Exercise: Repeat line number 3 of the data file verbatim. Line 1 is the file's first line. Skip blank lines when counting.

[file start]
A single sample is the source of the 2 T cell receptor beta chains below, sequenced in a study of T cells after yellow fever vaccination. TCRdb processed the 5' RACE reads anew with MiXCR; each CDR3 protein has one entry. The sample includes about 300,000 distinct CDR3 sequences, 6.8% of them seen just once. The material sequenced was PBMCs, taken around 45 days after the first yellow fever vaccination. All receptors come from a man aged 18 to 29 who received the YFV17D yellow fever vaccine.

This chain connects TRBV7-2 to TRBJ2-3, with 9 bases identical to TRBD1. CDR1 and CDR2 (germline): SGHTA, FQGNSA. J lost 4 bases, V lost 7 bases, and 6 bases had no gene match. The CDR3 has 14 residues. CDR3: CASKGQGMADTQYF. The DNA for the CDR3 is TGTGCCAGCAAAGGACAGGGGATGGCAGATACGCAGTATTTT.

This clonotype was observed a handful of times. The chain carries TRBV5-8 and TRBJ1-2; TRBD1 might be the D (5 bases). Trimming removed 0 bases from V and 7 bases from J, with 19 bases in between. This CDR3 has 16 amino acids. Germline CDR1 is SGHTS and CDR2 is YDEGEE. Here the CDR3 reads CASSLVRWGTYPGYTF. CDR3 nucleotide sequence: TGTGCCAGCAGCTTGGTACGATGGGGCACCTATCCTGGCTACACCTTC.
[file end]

This clonotype was observed a handful of times. The chain carries TRBV5-8 and TRBJ1-2; TRBD1 might be the D (5 bases). Trimming removed 0 bases from V and 7 bases from J, with 19 bases in between. This CDR3 has 16 amino acids. Germline CDR1 is SGHTS and CDR2 is YDEGEE. Here the CDR3 reads CASSLVRWGTYPGYTF. CDR3 nucleotide sequence: TGTGCCAGCAGCTTGGTACGATGGGGCACCTATCCTGGCTACACCTTC.